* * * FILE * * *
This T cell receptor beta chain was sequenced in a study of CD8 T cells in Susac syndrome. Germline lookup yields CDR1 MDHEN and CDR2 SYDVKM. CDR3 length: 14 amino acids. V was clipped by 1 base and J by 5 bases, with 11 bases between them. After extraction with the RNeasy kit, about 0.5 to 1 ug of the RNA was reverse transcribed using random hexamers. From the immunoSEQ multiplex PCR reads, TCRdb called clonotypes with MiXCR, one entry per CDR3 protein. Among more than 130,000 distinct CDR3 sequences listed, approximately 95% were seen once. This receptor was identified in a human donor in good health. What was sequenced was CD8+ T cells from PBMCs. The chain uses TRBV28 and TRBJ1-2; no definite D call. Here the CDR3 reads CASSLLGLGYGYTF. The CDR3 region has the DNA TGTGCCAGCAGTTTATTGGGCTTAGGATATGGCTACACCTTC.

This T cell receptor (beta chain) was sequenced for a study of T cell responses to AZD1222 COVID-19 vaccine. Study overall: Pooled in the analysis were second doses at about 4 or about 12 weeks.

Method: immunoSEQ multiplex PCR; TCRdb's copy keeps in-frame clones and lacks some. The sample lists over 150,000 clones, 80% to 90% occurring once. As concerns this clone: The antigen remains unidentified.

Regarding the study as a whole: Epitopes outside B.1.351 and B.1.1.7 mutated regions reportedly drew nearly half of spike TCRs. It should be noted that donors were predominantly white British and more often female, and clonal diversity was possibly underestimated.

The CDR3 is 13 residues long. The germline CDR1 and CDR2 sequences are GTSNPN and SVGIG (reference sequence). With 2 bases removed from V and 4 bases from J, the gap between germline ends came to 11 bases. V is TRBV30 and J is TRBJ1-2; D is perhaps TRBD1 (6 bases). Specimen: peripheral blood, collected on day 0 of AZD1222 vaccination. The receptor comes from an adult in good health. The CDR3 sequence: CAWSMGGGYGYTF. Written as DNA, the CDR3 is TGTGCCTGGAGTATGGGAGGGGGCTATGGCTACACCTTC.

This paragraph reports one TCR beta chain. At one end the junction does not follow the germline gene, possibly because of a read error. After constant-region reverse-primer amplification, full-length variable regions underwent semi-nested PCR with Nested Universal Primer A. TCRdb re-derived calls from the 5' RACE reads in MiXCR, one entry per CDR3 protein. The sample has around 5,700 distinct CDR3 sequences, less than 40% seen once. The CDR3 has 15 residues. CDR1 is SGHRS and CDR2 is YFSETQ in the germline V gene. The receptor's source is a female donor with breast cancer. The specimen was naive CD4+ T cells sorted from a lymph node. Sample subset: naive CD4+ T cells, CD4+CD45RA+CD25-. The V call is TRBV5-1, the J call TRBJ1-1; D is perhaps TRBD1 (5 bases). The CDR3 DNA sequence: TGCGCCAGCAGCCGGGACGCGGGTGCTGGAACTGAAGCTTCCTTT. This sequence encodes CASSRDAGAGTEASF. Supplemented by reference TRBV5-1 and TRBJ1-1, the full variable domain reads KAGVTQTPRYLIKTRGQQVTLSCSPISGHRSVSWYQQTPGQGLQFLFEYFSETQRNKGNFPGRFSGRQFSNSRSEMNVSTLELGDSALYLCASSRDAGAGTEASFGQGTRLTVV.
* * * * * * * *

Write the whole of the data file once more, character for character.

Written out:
This T cell receptor beta chain was sequenced in a study of CD8 T cells in Susac syndrome. Germline lookup yields CDR1 MDHEN and CDR2 SYDVKM. CDR3 length: 14 amino acids. V was clipped by 1 base and J by 5 bases, with 11 bases between them. After extraction with the RNeasy kit, about 0.5 to 1 ug of the RNA was reverse transcribed using random hexamers. From the immunoSEQ multiplex PCR reads, TCRdb called clonotypes with MiXCR, one entry per CDR3 protein. Among more than 130,000 distinct CDR3 sequences listed, approximately 95% were seen once. This receptor was identified in a human donor in good health. What was sequenced was CD8+ T cells from PBMCs. The chain uses TRBV28 and TRBJ1-2; no definite D call. Here the CDR3 reads CASSLLGLGYGYTF. The CDR3 region has the DNA TGTGCCAGCAGTTTATTGGGCTTAGGATATGGCTACACCTTC.

This T cell receptor (beta chain) was sequenced for a study of T cell responses to AZD1222 COVID-19 vaccine. Study overall: Pooled in the analysis were second doses at about 4 or about 12 weeks.

Method: immunoSEQ multiplex PCR; TCRdb's copy keeps in-frame clones and lacks some. The sample lists over 150,000 clones, 80% to 90% occurring once. As concerns this clone: The antigen remains unidentified.

Regarding the study as a whole: Epitopes outside B.1.351 and B.1.1.7 mutated regions reportedly drew nearly half of spike TCRs. It should be noted that donors were predominantly white British and more often female, and clonal diversity was possibly underestimated.

The CDR3 is 13 residues long. The germline CDR1 and CDR2 sequences are GTSNPN and SVGIG (reference sequence). With 2 bases removed from V and 4 bases from J, the gap between germline ends came to 11 bases. V is TRBV30 and J is TRBJ1-2; D is perhaps TRBD1 (6 bases). Specimen: peripheral blood, collected on day 0 of AZD1222 vaccination. The receptor comes from an adult in good health. The CDR3 sequence: CAWSMGGGYGYTF. Written as DNA, the CDR3 is TGTGCCTGGAGTATGGGAGGGGGCTATGGCTACACCTTC.

This paragraph reports one TCR beta chain. At one end the junction does not follow the germline gene, possibly because of a read error. After constant-region reverse-primer amplification, full-length variable regions underwent semi-nested PCR with Nested Universal Primer A. TCRdb re-derived calls from the 5' RACE reads in MiXCR, one entry per CDR3 protein. The sample has around 5,700 distinct CDR3 sequences, less than 40% seen once. The CDR3 has 15 residues. CDR1 is SGHRS and CDR2 is YFSETQ in the germline V gene. The receptor's source is a female donor with breast cancer. The specimen was naive CD4+ T cells sorted from a lymph node. Sample subset: naive CD4+ T cells, CD4+CD45RA+CD25-. The V call is TRBV5-1, the J call TRBJ1-1; D is perhaps TRBD1 (5 bases). The CDR3 DNA sequence: TGCGCCAGCAGCCGGGACGCGGGTGCTGGAACTGAAGCTTCCTTT. This sequence encodes CASSRDAGAGTEASF. Supplemented by reference TRBV5-1 and TRBJ1-1, the full variable domain reads KAGVTQTPRYLIKTRGQQVTLSCSPISGHRSVSWYQQTPGQGLQFLFEYFSETQRNKGNFPGRFSGRQFSNSRSEMNVSTLELGDSALYLCASSRDAGAGTEASFGQGTRLTVV.